Jenson Button: ‘Extreme E is great racing without combustion engines’
Extreme E, an off-road racing series that started this year, aims to prove that internal combustion engines are no longer required in motor sport. New Scientist spoke to Jenson Button about the burgeoning sport
21 December 2021
Extreme E, an off-road racing series that started in 2021, aims to prove that internal combustion engines are no longer required in motor sport. It is also a real-world experiment in making racing more sustainable.
To minimise each event’s carbon footprint, the teams’ all-electric Spark Odyssey 21 sports utility vehicles are charged with solar power stored in hydrogen fuel cells. In-person spectators are banned in order to reduce the sport’s carbon footprint, and cars and equipment move between races on a specially modified ship to minimise flights and other forms of travel. On a smaller scale, everyone who attends – the media included – is asked to bring their own bowls, cutlery and cups to eliminate waste.
New Scientist travelled to Bovington Camp – a British Army base in Dorset, UK – for the final race of the season and spoke to Jenson Button, a Formula One world champion and owner of the JBXE Extreme E team, about what the racing series is trying to achieve.
David Stock: What is Extreme E and what makes it different from other motor sport?
Jenson Button: Extreme E is very different from most motor sports because it’s not a combustion engine, it’s electric power with batteries. The great thing about an electric motor is there’s only one moving part, so the reliability is very good. Electric vehicle (EV) power is immediate. You have immediate torque when you get on the throttle. This is not just driving on a motorway or track. We’re driving off-road. It’s very aggressive terrain and it’s really pushing the technology to its limits.
And also it’s obviously a lot greener than a combustion engine. With Extreme E, we also have a hydrogen generator which is charging the cars. [We’re trying to] push the boundaries and push the technology, and hopefully it’s something we’ll see more widely used in the future.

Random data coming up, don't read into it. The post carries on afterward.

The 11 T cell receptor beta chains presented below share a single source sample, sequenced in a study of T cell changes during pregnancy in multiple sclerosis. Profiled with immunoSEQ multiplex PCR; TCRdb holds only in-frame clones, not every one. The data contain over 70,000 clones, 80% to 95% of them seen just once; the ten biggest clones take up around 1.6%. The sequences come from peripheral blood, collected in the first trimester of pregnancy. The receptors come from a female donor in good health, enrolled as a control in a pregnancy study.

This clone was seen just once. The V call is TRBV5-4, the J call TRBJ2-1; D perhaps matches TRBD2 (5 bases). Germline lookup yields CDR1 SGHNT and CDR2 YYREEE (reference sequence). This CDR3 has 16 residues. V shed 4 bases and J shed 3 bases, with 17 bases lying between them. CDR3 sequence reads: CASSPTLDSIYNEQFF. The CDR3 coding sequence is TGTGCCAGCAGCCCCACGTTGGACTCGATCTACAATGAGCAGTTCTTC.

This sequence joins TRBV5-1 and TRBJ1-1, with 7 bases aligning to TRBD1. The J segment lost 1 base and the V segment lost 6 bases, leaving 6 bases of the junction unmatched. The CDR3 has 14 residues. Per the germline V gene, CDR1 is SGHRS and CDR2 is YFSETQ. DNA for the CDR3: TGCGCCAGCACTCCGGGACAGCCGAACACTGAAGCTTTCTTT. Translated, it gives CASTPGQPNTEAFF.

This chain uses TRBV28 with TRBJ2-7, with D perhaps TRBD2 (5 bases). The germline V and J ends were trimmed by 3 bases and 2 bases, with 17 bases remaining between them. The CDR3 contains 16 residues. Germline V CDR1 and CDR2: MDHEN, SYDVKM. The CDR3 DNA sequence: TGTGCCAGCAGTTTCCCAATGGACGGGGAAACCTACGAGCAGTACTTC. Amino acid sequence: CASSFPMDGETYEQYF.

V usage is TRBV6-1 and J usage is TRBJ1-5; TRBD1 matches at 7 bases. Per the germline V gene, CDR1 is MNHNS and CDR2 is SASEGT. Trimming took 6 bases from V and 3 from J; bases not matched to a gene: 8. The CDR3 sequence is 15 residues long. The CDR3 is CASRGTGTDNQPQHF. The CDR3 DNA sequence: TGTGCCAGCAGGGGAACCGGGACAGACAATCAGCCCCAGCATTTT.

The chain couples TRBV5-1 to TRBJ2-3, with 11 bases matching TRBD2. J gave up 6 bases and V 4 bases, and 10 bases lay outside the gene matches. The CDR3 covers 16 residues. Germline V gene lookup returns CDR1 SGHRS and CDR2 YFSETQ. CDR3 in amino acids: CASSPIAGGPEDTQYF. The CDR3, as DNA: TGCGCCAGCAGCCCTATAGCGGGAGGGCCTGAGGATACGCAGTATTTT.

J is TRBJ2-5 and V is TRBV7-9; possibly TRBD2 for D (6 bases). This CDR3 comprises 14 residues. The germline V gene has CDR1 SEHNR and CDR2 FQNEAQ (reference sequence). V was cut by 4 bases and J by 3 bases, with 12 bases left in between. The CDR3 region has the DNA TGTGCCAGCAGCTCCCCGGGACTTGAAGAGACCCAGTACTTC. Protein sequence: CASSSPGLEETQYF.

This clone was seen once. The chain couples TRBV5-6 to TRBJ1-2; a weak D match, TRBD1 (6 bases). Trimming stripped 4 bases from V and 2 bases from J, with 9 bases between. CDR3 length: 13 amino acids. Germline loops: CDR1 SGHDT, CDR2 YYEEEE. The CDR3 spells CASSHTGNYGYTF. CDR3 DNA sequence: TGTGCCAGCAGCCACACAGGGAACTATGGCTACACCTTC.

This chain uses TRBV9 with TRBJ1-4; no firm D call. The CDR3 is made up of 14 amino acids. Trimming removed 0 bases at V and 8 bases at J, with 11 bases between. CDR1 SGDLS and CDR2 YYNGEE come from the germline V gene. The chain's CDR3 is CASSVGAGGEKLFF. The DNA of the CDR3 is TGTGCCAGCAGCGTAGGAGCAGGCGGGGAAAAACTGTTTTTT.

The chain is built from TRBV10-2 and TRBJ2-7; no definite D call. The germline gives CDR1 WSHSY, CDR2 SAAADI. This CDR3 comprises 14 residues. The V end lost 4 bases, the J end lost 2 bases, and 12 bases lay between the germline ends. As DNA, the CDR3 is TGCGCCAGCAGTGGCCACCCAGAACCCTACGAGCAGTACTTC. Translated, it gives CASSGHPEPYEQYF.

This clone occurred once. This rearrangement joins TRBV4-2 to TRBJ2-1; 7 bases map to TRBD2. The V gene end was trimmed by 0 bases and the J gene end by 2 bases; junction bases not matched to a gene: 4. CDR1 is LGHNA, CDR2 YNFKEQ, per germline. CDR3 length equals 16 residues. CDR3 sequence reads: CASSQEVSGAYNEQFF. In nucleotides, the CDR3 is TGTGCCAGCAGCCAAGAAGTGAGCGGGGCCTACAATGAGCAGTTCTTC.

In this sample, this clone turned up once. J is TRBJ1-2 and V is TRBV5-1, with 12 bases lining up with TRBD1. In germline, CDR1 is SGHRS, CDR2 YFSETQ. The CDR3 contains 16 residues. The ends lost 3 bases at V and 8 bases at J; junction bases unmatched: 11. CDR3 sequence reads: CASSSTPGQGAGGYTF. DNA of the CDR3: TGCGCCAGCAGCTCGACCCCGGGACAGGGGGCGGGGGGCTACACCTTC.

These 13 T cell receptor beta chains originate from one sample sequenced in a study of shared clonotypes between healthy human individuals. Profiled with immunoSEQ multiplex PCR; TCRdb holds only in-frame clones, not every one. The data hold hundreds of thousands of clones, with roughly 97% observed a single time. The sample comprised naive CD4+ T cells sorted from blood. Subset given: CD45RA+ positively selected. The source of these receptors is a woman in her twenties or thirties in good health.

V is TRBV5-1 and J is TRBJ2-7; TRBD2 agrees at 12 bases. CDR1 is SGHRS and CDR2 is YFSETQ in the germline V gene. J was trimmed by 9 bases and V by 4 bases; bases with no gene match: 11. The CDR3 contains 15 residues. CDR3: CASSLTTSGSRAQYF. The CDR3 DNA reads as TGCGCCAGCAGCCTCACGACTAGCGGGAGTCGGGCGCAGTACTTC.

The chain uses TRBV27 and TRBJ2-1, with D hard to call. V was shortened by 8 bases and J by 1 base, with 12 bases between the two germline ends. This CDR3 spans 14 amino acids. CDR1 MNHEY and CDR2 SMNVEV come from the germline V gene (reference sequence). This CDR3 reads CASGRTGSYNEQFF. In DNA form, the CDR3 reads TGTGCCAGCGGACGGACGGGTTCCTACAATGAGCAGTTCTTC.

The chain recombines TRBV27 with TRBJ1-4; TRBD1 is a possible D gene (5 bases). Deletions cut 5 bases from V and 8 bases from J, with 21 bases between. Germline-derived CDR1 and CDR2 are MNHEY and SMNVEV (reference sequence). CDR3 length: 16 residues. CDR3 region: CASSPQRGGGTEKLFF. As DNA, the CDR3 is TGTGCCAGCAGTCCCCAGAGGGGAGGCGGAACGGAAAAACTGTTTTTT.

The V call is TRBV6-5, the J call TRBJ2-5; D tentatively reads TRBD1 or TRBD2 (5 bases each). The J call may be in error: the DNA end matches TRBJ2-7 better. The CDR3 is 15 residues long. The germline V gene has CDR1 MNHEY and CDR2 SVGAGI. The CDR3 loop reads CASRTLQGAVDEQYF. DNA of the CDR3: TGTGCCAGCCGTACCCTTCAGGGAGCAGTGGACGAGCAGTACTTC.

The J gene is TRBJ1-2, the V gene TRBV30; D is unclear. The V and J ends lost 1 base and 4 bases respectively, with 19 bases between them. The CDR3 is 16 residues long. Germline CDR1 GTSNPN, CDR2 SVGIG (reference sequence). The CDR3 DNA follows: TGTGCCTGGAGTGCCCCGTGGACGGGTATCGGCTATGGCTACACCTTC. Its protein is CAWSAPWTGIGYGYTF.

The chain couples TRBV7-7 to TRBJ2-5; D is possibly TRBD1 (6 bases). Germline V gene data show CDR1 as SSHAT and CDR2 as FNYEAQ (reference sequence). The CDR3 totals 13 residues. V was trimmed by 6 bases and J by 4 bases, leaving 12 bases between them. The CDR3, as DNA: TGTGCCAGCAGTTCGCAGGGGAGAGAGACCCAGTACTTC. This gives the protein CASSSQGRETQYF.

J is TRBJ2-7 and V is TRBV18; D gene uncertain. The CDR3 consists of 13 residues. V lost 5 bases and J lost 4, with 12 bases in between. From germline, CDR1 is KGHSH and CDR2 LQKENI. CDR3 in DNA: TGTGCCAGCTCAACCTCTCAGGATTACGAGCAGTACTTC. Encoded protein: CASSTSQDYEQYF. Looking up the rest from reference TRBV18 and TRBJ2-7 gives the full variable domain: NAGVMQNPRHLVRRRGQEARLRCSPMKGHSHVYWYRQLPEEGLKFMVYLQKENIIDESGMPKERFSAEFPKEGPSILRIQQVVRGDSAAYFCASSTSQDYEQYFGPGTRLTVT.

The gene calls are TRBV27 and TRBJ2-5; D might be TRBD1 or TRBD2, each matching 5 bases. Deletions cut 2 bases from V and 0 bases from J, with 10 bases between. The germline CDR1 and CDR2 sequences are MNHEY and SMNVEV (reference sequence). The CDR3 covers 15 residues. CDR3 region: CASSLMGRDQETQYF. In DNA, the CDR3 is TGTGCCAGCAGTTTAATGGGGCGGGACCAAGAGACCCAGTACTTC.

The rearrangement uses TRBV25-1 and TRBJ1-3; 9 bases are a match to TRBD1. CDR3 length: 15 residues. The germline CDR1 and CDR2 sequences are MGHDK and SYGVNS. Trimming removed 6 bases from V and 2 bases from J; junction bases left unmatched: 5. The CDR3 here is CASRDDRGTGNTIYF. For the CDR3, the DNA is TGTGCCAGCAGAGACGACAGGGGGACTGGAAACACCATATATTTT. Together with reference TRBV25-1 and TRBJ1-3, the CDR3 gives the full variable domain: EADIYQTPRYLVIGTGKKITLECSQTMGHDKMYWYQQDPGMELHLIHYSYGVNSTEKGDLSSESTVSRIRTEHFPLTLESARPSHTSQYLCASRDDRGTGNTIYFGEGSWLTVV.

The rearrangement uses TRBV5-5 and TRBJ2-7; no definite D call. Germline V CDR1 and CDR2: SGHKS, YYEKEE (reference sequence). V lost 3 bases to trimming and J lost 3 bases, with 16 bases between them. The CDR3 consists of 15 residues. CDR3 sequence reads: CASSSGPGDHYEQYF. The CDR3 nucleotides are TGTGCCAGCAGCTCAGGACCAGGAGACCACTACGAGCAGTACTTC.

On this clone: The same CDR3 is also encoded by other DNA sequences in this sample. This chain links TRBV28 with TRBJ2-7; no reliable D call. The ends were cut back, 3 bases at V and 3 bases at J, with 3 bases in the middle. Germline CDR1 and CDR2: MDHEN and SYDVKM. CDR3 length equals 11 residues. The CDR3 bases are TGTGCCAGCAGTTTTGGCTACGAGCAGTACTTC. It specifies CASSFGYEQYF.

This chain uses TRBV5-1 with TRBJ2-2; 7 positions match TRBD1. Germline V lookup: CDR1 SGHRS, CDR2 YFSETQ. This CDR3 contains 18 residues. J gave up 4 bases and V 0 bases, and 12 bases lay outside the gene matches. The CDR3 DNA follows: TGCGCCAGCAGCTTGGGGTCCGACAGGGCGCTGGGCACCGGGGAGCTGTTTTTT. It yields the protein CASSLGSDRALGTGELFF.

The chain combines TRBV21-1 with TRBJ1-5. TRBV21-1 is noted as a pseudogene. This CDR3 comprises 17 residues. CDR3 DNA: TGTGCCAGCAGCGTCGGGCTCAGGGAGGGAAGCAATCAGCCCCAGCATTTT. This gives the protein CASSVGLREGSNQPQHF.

Why did you join Extreme E?
We are definitely going to have sustainable power in the future when it comes to road cars. A lot of manufacturers are now working with EVs. So for us to push the boundaries here, it was really exciting. I still want this to feel like a fun car to drive. We can’t be running around in cars that are four times heavier than their internal combustion engine counterparts. It’s about making [the car] lightweight but also having enough battery power for the distance we need. In the future, I’m sure we’re moving to solid-state batteries [and other] new technologies, but this is a great starting point.
“Extreme E is travelling to destinations that have been massively affected by climate change to bring awareness to those areas”
What excited you most about Extreme E?
The cars themselves are very exciting with 500-odd horsepower, off-road vehicles, with big suspension travel. But we also travel to places around the world I never would have travelled to before. I went to Greenland and Senegal. [One of the aims of] Extreme E is travelling to destinations that have been massively affected by climate change and to bring awareness to those areas.
We also have the legacy programme [a series of collaborations with environmental groups to support local sustainability projects]. We saw the ice in Greenland was brown, dirty-ish looking, which was from the wildfires in North America. Soot sits on the ice when the sun shines and melts them. You could see the massive rivers that occurred from that melting. It’s really sad to see. We were trying to gather as much information as possible for the scientists to study it, to try and help and try and understand what we can do to help.
Why are there no in-person spectators?
Yes, no spectators are allowed on site. The only way to watch is on your TV, which again is a good thing because they’re trying to keep the [carbon] footprint as small as possible.
Will the kind of technology we have seen in Extreme E and Formula E, a track-based racing series for electric vehicles, ever make its way into Formula One?
It’s a tricky one with Formula One, you know, it’s been combustion engine-based forever. It’s going to be a long time if it does change. They’re really pushing biofuels in F1, which is great. Who knows where we’re going to end up in 10, 15 years? Everyone’s trying different things. We have EV here, biofuels in Formula One. The only way we’re going to find a good direction is competition from different power sources.
What can the rest of motor sport learn from Extreme E?
We’re showing that you can have great racing without a combustion engine. We’re hopefully developing the technology for racing on-track and off-track in the future. In terms of people at home, we’re showing what they can do to help the environment and help our kids in the future. It can be the smallest thing, like separating your rubbish from your recycling, or not even buying plastic water bottles so you don’t need to recycle them in the first place. You might think it’s a tiny, minuscule thing, and how is that going to change anything. But if 10 per cent of the population change their behaviour, it’s a massive change in the world.
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